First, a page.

We have recently seen a dramatic decrease from designated doctor’s impairment ratings for sprain/strain spinal injuries in Texas Workers Compensation claims. The Fourth Edition of the AMA Guides generally uses Diagnosis Related Estimate (DRE) Categories to provide for spinal injuries. Most sprain/strain injuries result in either a DRE Category I or a DRE Category II.
To find a DRE Category I, it must fit under the following description and verification:
The patient has no significant clinical findings, no muscle guarding or history of guarding, no documentable neurologic impairment, no significant loss of structural integrity on lateral flexion and extension roentgenograms, and no indication of impairment related to injury or illness.
The description and verification for a DRE Category II are:
The clinical history and examination findings are compatible with a specific injury or illness. The findings may include significant intermittent or continuous muscle guarding that has been observed and documented by a physician…
The doctors state that upon examination they found no neurological impairment and no loss of range of motion. However, they seem to ignore the inclusion of intermittent muscle guarding documented by a physician.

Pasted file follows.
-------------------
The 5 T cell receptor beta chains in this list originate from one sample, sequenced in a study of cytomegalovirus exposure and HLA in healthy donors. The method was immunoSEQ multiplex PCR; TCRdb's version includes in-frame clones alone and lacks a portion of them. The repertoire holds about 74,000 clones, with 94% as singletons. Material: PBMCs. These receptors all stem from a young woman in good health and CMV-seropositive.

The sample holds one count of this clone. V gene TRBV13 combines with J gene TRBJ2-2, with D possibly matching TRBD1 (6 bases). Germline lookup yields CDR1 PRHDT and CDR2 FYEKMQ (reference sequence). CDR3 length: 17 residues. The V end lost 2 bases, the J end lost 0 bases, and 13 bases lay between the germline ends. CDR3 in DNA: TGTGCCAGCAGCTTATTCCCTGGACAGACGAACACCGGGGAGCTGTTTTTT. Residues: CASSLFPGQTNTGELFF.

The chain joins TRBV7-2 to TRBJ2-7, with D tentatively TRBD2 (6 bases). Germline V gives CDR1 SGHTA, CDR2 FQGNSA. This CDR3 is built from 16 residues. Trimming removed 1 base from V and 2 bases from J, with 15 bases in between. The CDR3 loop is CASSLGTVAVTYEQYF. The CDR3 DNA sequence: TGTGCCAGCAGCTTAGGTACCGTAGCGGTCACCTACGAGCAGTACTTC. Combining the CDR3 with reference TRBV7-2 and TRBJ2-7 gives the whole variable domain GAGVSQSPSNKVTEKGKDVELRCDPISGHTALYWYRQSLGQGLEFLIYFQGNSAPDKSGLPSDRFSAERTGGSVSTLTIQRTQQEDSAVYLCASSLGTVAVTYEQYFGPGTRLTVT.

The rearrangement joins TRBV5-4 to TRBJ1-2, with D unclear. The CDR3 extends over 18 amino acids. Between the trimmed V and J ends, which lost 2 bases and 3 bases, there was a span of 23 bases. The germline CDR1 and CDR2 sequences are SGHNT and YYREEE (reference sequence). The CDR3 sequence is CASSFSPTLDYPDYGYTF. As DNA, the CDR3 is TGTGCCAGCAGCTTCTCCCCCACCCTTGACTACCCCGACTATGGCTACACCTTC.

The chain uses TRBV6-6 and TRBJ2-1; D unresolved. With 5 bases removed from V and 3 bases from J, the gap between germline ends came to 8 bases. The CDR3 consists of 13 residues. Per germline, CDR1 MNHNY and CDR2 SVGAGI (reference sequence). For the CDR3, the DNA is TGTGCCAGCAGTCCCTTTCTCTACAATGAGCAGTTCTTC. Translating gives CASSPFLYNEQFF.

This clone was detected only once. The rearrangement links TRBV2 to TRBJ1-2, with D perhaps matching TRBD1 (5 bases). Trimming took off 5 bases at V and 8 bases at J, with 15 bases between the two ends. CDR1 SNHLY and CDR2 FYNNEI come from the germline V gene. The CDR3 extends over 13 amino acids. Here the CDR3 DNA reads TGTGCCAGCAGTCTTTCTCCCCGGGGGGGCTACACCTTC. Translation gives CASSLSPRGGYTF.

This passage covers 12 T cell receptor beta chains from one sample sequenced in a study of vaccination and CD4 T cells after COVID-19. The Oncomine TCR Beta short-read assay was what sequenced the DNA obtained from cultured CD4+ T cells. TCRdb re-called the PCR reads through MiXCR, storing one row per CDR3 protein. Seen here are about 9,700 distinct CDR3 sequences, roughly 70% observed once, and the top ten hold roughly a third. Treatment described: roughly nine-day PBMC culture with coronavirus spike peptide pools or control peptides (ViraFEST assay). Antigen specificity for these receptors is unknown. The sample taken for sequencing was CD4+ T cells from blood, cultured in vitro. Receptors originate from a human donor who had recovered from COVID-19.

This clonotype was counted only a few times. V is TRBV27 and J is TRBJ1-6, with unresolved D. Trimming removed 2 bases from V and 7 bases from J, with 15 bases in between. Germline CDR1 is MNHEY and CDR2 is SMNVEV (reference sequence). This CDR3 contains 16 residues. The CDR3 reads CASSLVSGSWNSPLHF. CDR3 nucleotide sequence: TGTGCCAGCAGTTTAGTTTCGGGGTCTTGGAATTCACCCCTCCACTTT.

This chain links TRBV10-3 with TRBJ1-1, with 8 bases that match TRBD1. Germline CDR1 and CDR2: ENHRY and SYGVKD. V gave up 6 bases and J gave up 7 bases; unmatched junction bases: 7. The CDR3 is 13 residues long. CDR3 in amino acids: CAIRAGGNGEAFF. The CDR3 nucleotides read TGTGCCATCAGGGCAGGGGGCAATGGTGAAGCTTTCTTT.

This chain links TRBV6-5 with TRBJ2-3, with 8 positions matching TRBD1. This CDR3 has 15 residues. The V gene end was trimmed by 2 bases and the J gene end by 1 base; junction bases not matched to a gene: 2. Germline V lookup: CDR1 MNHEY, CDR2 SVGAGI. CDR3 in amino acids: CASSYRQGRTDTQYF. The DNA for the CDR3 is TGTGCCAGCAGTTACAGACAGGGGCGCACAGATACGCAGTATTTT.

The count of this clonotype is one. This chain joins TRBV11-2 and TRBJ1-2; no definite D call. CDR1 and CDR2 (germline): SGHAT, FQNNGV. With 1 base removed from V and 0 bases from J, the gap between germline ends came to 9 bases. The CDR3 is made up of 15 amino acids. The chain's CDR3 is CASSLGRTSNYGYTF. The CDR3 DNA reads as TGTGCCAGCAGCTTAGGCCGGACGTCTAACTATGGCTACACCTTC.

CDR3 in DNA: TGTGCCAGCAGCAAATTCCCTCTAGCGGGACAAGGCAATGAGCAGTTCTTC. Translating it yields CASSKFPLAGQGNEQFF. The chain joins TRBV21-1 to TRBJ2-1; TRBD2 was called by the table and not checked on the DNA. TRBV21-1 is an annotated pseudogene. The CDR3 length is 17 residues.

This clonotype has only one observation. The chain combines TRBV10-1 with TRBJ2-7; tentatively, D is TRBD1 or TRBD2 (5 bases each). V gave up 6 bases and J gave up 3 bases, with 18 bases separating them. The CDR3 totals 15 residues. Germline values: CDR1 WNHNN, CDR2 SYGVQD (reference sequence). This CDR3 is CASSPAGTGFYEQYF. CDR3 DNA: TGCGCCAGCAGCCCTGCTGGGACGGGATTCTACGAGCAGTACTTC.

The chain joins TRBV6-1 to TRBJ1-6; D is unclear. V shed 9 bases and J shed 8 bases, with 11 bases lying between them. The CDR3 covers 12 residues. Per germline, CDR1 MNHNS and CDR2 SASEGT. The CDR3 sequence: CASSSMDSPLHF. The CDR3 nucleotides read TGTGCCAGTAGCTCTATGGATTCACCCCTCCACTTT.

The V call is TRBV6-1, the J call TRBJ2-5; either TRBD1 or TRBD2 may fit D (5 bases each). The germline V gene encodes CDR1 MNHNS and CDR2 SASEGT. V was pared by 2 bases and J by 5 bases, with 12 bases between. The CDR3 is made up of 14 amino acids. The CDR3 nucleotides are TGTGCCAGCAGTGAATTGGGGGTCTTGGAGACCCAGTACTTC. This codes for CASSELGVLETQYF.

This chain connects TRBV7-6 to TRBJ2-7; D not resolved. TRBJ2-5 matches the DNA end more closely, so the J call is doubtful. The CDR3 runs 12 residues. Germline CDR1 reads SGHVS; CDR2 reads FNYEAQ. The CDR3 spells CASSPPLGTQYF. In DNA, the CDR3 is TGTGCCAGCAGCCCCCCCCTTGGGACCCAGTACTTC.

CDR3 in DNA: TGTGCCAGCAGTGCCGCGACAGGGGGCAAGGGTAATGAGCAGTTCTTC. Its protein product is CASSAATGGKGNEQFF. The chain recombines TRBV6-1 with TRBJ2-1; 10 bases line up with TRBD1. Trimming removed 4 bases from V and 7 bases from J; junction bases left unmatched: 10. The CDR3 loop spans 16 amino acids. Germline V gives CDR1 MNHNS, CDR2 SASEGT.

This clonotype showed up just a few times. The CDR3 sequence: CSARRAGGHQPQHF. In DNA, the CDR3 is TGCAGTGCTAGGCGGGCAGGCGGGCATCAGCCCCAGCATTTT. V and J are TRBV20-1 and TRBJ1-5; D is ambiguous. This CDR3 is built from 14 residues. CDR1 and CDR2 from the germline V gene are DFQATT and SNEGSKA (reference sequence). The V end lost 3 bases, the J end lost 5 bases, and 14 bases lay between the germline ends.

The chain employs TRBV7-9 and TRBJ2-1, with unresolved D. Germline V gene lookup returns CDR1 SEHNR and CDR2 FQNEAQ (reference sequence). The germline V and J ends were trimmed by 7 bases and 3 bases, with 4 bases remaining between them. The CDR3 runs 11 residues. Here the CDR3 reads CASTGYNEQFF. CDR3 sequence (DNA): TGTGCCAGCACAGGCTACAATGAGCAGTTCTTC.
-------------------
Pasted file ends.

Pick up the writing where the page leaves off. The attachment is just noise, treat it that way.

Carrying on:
The Appeals Panel finally has provided support for our position that the impairment rating must properly use the AMA Guides. In Appeals Panel Decision No. 120897, they found that the designated doctor improperly applied the AMA Guides in finding a DRE Category I for a cervical sprain/strain injury. The Appeals Panel found that to meet the requirements of a DRE Category II, the injury worker need to only meet one of the three differentiators (muscle guarding, muscle spasms or non-uniform loss if ROM). The differentiator may be present at the time of examination or have been documented by a physician to be used.
This helps to clarify for the doctors that only one differentiator is necessary to find a DRE Category II. This provides a 5% greater impairment rating than a DRC Category I, which calculates to 15 additional weeks of impairment income benefits.
Daniel L Morris, email@example.com (214)357-1782